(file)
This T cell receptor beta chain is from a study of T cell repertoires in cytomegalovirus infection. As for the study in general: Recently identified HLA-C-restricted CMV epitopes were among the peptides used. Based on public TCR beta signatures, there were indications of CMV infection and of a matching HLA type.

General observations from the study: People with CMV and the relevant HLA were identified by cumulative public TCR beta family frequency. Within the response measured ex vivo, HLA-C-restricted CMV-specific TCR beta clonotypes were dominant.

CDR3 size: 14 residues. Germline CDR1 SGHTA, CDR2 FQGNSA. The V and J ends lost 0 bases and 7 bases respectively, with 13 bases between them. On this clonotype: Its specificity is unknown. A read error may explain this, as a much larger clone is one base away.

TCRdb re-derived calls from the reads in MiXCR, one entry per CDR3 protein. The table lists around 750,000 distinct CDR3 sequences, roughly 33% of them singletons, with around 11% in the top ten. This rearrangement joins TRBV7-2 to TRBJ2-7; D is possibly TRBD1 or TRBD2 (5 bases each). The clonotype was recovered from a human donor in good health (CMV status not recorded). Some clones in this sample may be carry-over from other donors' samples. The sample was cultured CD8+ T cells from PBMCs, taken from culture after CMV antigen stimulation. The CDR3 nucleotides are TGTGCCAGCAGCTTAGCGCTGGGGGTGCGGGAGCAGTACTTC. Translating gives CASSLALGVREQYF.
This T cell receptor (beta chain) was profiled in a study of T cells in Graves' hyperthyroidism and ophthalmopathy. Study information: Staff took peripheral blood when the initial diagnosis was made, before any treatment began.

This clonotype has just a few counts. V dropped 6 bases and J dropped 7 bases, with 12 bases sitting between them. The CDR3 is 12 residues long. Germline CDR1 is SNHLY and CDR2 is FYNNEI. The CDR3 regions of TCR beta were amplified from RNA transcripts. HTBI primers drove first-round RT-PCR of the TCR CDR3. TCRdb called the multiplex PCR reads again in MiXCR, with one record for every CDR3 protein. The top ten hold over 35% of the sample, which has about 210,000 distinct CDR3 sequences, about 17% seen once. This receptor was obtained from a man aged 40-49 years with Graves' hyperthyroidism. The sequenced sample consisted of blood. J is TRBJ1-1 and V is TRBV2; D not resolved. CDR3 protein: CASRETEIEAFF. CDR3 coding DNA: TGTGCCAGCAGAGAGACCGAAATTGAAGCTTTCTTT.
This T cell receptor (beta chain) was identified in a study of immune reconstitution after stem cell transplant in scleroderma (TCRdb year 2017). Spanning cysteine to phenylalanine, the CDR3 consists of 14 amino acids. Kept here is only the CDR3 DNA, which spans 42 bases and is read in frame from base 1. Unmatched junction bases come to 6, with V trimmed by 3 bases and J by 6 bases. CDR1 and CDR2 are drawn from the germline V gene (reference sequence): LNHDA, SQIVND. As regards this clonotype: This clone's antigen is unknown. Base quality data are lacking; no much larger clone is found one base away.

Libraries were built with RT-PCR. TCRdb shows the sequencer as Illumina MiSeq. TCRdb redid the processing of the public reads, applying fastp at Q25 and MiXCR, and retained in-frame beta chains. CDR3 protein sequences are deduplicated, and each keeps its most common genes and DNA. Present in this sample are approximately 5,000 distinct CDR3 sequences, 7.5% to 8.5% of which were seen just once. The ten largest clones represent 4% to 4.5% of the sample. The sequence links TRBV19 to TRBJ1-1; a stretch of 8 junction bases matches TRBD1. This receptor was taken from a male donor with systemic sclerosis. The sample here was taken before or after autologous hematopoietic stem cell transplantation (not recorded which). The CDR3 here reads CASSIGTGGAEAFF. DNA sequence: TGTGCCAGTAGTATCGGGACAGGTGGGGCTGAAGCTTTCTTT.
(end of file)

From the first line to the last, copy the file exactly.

This T cell receptor beta chain is from a study of T cell repertoires in cytomegalovirus infection. As for the study in general: Recently identified HLA-C-restricted CMV epitopes were among the peptides used. Based on public TCR beta signatures, there were indications of CMV infection and of a matching HLA type.

General observations from the study: People with CMV and the relevant HLA were identified by cumulative public TCR beta family frequency. Within the response measured ex vivo, HLA-C-restricted CMV-specific TCR beta clonotypes were dominant.

CDR3 size: 14 residues. Germline CDR1 SGHTA, CDR2 FQGNSA. The V and J ends lost 0 bases and 7 bases respectively, with 13 bases between them. On this clonotype: Its specificity is unknown. A read error may explain this, as a much larger clone is one base away.

TCRdb re-derived calls from the reads in MiXCR, one entry per CDR3 protein. The table lists around 750,000 distinct CDR3 sequences, roughly 33% of them singletons, with around 11% in the top ten. This rearrangement joins TRBV7-2 to TRBJ2-7; D is possibly TRBD1 or TRBD2 (5 bases each). The clonotype was recovered from a human donor in good health (CMV status not recorded). Some clones in this sample may be carry-over from other donors' samples. The sample was cultured CD8+ T cells from PBMCs, taken from culture after CMV antigen stimulation. The CDR3 nucleotides are TGTGCCAGCAGCTTAGCGCTGGGGGTGCGGGAGCAGTACTTC. Translating gives CASSLALGVREQYF.
This T cell receptor (beta chain) was profiled in a study of T cells in Graves' hyperthyroidism and ophthalmopathy. Study information: Staff took peripheral blood when the initial diagnosis was made, before any treatment began.

This clonotype has just a few counts. V dropped 6 bases and J dropped 7 bases, with 12 bases sitting between them. The CDR3 is 12 residues long. Germline CDR1 is SNHLY and CDR2 is FYNNEI. The CDR3 regions of TCR beta were amplified from RNA transcripts. HTBI primers drove first-round RT-PCR of the TCR CDR3. TCRdb called the multiplex PCR reads again in MiXCR, with one record for every CDR3 protein. The top ten hold over 35% of the sample, which has about 210,000 distinct CDR3 sequences, about 17% seen once. This receptor was obtained from a man aged 40-49 years with Graves' hyperthyroidism. The sequenced sample consisted of blood. J is TRBJ1-1 and V is TRBV2; D not resolved. CDR3 protein: CASRETEIEAFF. CDR3 coding DNA: TGTGCCAGCAGAGAGACCGAAATTGAAGCTTTCTTT.
This T cell receptor (beta chain) was identified in a study of immune reconstitution after stem cell transplant in scleroderma (TCRdb year 2017). Spanning cysteine to phenylalanine, the CDR3 consists of 14 amino acids. Kept here is only the CDR3 DNA, which spans 42 bases and is read in frame from base 1. Unmatched junction bases come to 6, with V trimmed by 3 bases and J by 6 bases. CDR1 and CDR2 are drawn from the germline V gene (reference sequence): LNHDA, SQIVND. As regards this clonotype: This clone's antigen is unknown. Base quality data are lacking; no much larger clone is found one base away.

Libraries were built with RT-PCR. TCRdb shows the sequencer as Illumina MiSeq. TCRdb redid the processing of the public reads, applying fastp at Q25 and MiXCR, and retained in-frame beta chains. CDR3 protein sequences are deduplicated, and each keeps its most common genes and DNA. Present in this sample are approximately 5,000 distinct CDR3 sequences, 7.5% to 8.5% of which were seen just once. The ten largest clones represent 4% to 4.5% of the sample. The sequence links TRBV19 to TRBJ1-1; a stretch of 8 junction bases matches TRBD1. This receptor was taken from a male donor with systemic sclerosis. The sample here was taken before or after autologous hematopoietic stem cell transplantation (not recorded which). The CDR3 here reads CASSIGTGGAEAFF. DNA sequence: TGTGCCAGTAGTATCGGGACAGGTGGGGCTGAAGCTTTCTTT.